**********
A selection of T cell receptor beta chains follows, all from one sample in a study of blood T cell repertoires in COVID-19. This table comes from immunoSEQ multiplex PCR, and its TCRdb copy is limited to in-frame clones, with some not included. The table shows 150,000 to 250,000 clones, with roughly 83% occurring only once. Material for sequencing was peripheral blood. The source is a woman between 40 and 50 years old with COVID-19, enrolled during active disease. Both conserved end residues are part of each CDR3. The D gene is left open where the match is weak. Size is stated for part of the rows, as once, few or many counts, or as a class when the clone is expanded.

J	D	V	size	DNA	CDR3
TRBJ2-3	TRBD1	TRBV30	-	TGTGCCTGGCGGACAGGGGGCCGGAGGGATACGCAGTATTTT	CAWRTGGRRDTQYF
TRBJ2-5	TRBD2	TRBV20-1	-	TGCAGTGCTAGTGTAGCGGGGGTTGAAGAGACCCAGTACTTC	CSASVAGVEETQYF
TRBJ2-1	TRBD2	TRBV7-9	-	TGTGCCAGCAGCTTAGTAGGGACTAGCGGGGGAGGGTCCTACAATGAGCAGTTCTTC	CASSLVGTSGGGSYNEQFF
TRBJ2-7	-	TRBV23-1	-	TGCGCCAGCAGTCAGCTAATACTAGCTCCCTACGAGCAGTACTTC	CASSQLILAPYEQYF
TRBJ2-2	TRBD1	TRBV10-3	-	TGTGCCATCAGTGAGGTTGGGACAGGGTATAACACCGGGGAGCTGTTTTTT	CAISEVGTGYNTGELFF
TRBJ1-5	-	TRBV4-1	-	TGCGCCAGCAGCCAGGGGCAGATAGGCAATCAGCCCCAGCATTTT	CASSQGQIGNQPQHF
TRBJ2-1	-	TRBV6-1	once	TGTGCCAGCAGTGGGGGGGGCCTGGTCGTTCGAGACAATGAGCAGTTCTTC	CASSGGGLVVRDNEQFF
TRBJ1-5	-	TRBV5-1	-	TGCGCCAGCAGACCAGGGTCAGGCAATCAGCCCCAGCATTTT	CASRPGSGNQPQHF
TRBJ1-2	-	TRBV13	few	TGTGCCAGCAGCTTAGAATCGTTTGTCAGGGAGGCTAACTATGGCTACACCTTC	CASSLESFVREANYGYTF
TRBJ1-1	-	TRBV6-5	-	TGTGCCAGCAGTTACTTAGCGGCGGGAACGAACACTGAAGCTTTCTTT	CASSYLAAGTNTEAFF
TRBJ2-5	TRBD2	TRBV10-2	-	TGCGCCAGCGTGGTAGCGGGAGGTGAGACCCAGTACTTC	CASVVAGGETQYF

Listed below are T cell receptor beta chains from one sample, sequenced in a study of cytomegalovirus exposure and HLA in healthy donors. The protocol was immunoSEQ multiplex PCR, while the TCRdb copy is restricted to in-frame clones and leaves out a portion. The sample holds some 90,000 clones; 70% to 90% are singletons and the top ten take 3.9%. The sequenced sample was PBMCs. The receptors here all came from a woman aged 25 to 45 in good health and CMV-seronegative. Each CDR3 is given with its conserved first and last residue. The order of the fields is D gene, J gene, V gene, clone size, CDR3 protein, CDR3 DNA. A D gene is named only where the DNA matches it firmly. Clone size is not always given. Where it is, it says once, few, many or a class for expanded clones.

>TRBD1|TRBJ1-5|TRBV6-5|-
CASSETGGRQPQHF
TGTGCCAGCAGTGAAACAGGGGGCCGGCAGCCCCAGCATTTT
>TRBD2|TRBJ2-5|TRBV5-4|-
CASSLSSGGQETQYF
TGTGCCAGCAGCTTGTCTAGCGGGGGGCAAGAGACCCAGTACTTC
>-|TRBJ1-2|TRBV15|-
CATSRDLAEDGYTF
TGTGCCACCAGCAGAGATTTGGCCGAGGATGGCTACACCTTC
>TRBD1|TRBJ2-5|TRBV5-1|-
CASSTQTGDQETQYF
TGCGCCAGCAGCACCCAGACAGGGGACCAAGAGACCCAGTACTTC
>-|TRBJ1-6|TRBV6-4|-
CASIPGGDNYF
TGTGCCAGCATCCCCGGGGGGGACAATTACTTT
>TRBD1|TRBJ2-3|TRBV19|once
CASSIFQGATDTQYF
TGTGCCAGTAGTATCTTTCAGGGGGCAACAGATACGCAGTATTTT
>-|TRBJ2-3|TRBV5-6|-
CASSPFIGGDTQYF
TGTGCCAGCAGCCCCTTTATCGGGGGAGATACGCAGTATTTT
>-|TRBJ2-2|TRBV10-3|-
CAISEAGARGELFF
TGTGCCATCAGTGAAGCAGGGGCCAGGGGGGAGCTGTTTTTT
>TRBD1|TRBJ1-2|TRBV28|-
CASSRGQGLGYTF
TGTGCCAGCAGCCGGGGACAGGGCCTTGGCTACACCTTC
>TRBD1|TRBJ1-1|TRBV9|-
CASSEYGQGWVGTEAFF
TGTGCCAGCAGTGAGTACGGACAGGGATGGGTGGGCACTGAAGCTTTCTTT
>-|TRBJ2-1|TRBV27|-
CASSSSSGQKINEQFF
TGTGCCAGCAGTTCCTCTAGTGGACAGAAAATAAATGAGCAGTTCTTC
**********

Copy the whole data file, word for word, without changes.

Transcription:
A selection of T cell receptor beta chains follows, all from one sample in a study of blood T cell repertoires in COVID-19. This table comes from immunoSEQ multiplex PCR, and its TCRdb copy is limited to in-frame clones, with some not included. The table shows 150,000 to 250,000 clones, with roughly 83% occurring only once. Material for sequencing was peripheral blood. The source is a woman between 40 and 50 years old with COVID-19, enrolled during active disease. Both conserved end residues are part of each CDR3. The D gene is left open where the match is weak. Size is stated for part of the rows, as once, few or many counts, or as a class when the clone is expanded.

J	D	V	size	DNA	CDR3
TRBJ2-3	TRBD1	TRBV30	-	TGTGCCTGGCGGACAGGGGGCCGGAGGGATACGCAGTATTTT	CAWRTGGRRDTQYF
TRBJ2-5	TRBD2	TRBV20-1	-	TGCAGTGCTAGTGTAGCGGGGGTTGAAGAGACCCAGTACTTC	CSASVAGVEETQYF
TRBJ2-1	TRBD2	TRBV7-9	-	TGTGCCAGCAGCTTAGTAGGGACTAGCGGGGGAGGGTCCTACAATGAGCAGTTCTTC	CASSLVGTSGGGSYNEQFF
TRBJ2-7	-	TRBV23-1	-	TGCGCCAGCAGTCAGCTAATACTAGCTCCCTACGAGCAGTACTTC	CASSQLILAPYEQYF
TRBJ2-2	TRBD1	TRBV10-3	-	TGTGCCATCAGTGAGGTTGGGACAGGGTATAACACCGGGGAGCTGTTTTTT	CAISEVGTGYNTGELFF
TRBJ1-5	-	TRBV4-1	-	TGCGCCAGCAGCCAGGGGCAGATAGGCAATCAGCCCCAGCATTTT	CASSQGQIGNQPQHF
TRBJ2-1	-	TRBV6-1	once	TGTGCCAGCAGTGGGGGGGGCCTGGTCGTTCGAGACAATGAGCAGTTCTTC	CASSGGGLVVRDNEQFF
TRBJ1-5	-	TRBV5-1	-	TGCGCCAGCAGACCAGGGTCAGGCAATCAGCCCCAGCATTTT	CASRPGSGNQPQHF
TRBJ1-2	-	TRBV13	few	TGTGCCAGCAGCTTAGAATCGTTTGTCAGGGAGGCTAACTATGGCTACACCTTC	CASSLESFVREANYGYTF
TRBJ1-1	-	TRBV6-5	-	TGTGCCAGCAGTTACTTAGCGGCGGGAACGAACACTGAAGCTTTCTTT	CASSYLAAGTNTEAFF
TRBJ2-5	TRBD2	TRBV10-2	-	TGCGCCAGCGTGGTAGCGGGAGGTGAGACCCAGTACTTC	CASVVAGGETQYF

Listed below are T cell receptor beta chains from one sample, sequenced in a study of cytomegalovirus exposure and HLA in healthy donors. The protocol was immunoSEQ multiplex PCR, while the TCRdb copy is restricted to in-frame clones and leaves out a portion. The sample holds some 90,000 clones; 70% to 90% are singletons and the top ten take 3.9%. The sequenced sample was PBMCs. The receptors here all came from a woman aged 25 to 45 in good health and CMV-seronegative. Each CDR3 is given with its conserved first and last residue. The order of the fields is D gene, J gene, V gene, clone size, CDR3 protein, CDR3 DNA. A D gene is named only where the DNA matches it firmly. Clone size is not always given. Where it is, it says once, few, many or a class for expanded clones.

>TRBD1|TRBJ1-5|TRBV6-5|-
CASSETGGRQPQHF
TGTGCCAGCAGTGAAACAGGGGGCCGGCAGCCCCAGCATTTT
>TRBD2|TRBJ2-5|TRBV5-4|-
CASSLSSGGQETQYF
TGTGCCAGCAGCTTGTCTAGCGGGGGGCAAGAGACCCAGTACTTC
>-|TRBJ1-2|TRBV15|-
CATSRDLAEDGYTF
TGTGCCACCAGCAGAGATTTGGCCGAGGATGGCTACACCTTC
>TRBD1|TRBJ2-5|TRBV5-1|-
CASSTQTGDQETQYF
TGCGCCAGCAGCACCCAGACAGGGGACCAAGAGACCCAGTACTTC
>-|TRBJ1-6|TRBV6-4|-
CASIPGGDNYF
TGTGCCAGCATCCCCGGGGGGGACAATTACTTT
>TRBD1|TRBJ2-3|TRBV19|once
CASSIFQGATDTQYF
TGTGCCAGTAGTATCTTTCAGGGGGCAACAGATACGCAGTATTTT
>-|TRBJ2-3|TRBV5-6|-
CASSPFIGGDTQYF
TGTGCCAGCAGCCCCTTTATCGGGGGAGATACGCAGTATTTT
>-|TRBJ2-2|TRBV10-3|-
CAISEAGARGELFF
TGTGCCATCAGTGAAGCAGGGGCCAGGGGGGAGCTGTTTTTT
>TRBD1|TRBJ1-2|TRBV28|-
CASSRGQGLGYTF
TGTGCCAGCAGCCGGGGACAGGGCCTTGGCTACACCTTC
>TRBD1|TRBJ1-1|TRBV9|-
CASSEYGQGWVGTEAFF
TGTGCCAGCAGTGAGTACGGACAGGGATGGGTGGGCACTGAAGCTTTCTTT
>-|TRBJ2-1|TRBV27|-
CASSSSSGQKINEQFF
TGTGCCAGCAGTTCCTCTAGTGGACAGAAAATAAATGAGCAGTTCTTC